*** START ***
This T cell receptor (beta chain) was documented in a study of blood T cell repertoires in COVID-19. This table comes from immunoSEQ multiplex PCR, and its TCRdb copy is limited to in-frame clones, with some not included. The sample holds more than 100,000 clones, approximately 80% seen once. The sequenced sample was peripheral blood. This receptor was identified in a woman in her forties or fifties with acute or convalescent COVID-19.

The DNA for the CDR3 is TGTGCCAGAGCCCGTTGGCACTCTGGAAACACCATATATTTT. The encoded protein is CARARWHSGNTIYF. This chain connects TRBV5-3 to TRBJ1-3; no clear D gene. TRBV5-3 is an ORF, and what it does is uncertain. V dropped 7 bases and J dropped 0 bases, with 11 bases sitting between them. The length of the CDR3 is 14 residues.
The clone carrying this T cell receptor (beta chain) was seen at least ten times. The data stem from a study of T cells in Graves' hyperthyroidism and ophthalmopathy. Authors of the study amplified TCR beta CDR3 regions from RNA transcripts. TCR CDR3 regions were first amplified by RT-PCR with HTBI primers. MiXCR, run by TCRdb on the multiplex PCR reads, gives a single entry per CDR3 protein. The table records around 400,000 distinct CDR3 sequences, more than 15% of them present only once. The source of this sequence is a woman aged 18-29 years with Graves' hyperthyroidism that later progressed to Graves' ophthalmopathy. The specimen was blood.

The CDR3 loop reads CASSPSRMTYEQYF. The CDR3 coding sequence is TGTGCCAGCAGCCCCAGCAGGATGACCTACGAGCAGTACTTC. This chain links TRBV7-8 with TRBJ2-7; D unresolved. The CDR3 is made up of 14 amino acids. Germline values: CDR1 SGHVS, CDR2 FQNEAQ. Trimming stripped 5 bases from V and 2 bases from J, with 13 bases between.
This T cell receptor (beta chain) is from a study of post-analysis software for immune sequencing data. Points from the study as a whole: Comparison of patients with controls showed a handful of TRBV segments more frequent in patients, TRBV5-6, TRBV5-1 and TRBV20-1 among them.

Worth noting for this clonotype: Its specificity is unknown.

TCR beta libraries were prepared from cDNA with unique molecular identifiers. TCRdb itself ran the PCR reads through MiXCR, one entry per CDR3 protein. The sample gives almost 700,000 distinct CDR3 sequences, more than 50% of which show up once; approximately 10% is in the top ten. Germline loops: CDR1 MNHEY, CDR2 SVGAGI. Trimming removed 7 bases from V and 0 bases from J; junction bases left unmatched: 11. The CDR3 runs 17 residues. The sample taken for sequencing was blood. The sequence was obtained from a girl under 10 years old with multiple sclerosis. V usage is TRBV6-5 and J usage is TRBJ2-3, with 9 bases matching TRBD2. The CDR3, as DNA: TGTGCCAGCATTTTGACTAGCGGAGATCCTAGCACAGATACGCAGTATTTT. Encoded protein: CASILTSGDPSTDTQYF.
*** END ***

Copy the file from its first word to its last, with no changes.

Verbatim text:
This T cell receptor (beta chain) was documented in a study of blood T cell repertoires in COVID-19. This table comes from immunoSEQ multiplex PCR, and its TCRdb copy is limited to in-frame clones, with some not included. The sample holds more than 100,000 clones, approximately 80% seen once. The sequenced sample was peripheral blood. This receptor was identified in a woman in her forties or fifties with acute or convalescent COVID-19.

The DNA for the CDR3 is TGTGCCAGAGCCCGTTGGCACTCTGGAAACACCATATATTTT. The encoded protein is CARARWHSGNTIYF. This chain connects TRBV5-3 to TRBJ1-3; no clear D gene. TRBV5-3 is an ORF, and what it does is uncertain. V dropped 7 bases and J dropped 0 bases, with 11 bases sitting between them. The length of the CDR3 is 14 residues.
The clone carrying this T cell receptor (beta chain) was seen at least ten times. The data stem from a study of T cells in Graves' hyperthyroidism and ophthalmopathy. Authors of the study amplified TCR beta CDR3 regions from RNA transcripts. TCR CDR3 regions were first amplified by RT-PCR with HTBI primers. MiXCR, run by TCRdb on the multiplex PCR reads, gives a single entry per CDR3 protein. The table records around 400,000 distinct CDR3 sequences, more than 15% of them present only once. The source of this sequence is a woman aged 18-29 years with Graves' hyperthyroidism that later progressed to Graves' ophthalmopathy. The specimen was blood.

The CDR3 loop reads CASSPSRMTYEQYF. The CDR3 coding sequence is TGTGCCAGCAGCCCCAGCAGGATGACCTACGAGCAGTACTTC. This chain links TRBV7-8 with TRBJ2-7; D unresolved. The CDR3 is made up of 14 amino acids. Germline values: CDR1 SGHVS, CDR2 FQNEAQ. Trimming stripped 5 bases from V and 2 bases from J, with 13 bases between.
This T cell receptor (beta chain) is from a study of post-analysis software for immune sequencing data. Points from the study as a whole: Comparison of patients with controls showed a handful of TRBV segments more frequent in patients, TRBV5-6, TRBV5-1 and TRBV20-1 among them.

Worth noting for this clonotype: Its specificity is unknown.

TCR beta libraries were prepared from cDNA with unique molecular identifiers. TCRdb itself ran the PCR reads through MiXCR, one entry per CDR3 protein. The sample gives almost 700,000 distinct CDR3 sequences, more than 50% of which show up once; approximately 10% is in the top ten. Germline loops: CDR1 MNHEY, CDR2 SVGAGI. Trimming removed 7 bases from V and 0 bases from J; junction bases left unmatched: 11. The CDR3 runs 17 residues. The sample taken for sequencing was blood. The sequence was obtained from a girl under 10 years old with multiple sclerosis. V usage is TRBV6-5 and J usage is TRBJ2-3, with 9 bases matching TRBD2. The CDR3, as DNA: TGTGCCAGCATTTTGACTAGCGGAGATCCTAGCACAGATACGCAGTATTTT. Encoded protein: CASILTSGDPSTDTQYF.